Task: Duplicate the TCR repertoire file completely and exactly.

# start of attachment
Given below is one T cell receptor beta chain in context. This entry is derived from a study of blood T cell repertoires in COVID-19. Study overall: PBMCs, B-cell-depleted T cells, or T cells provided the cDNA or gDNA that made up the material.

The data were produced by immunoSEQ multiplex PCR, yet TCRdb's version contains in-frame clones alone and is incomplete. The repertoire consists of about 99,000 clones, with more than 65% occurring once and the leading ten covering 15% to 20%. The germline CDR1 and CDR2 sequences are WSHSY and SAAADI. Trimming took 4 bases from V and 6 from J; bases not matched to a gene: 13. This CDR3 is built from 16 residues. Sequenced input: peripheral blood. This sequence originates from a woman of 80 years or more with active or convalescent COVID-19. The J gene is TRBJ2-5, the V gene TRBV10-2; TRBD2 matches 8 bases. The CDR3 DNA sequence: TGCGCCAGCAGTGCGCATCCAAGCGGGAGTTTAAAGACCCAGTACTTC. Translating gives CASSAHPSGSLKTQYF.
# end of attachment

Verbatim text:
Given below is one T cell receptor beta chain in context. This entry is derived from a study of blood T cell repertoires in COVID-19. Study overall: PBMCs, B-cell-depleted T cells, or T cells provided the cDNA or gDNA that made up the material.

The data were produced by immunoSEQ multiplex PCR, yet TCRdb's version contains in-frame clones alone and is incomplete. The repertoire consists of about 99,000 clones, with more than 65% occurring once and the leading ten covering 15% to 20%. The germline CDR1 and CDR2 sequences are WSHSY and SAAADI. Trimming took 4 bases from V and 6 from J; bases not matched to a gene: 13. This CDR3 is built from 16 residues. Sequenced input: peripheral blood. This sequence originates from a woman of 80 years or more with active or convalescent COVID-19. The J gene is TRBJ2-5, the V gene TRBV10-2; TRBD2 matches 8 bases. The CDR3 DNA sequence: TGCGCCAGCAGTGCGCATCCAAGCGGGAGTTTAAAGACCCAGTACTTC. Translating gives CASSAHPSGSLKTQYF.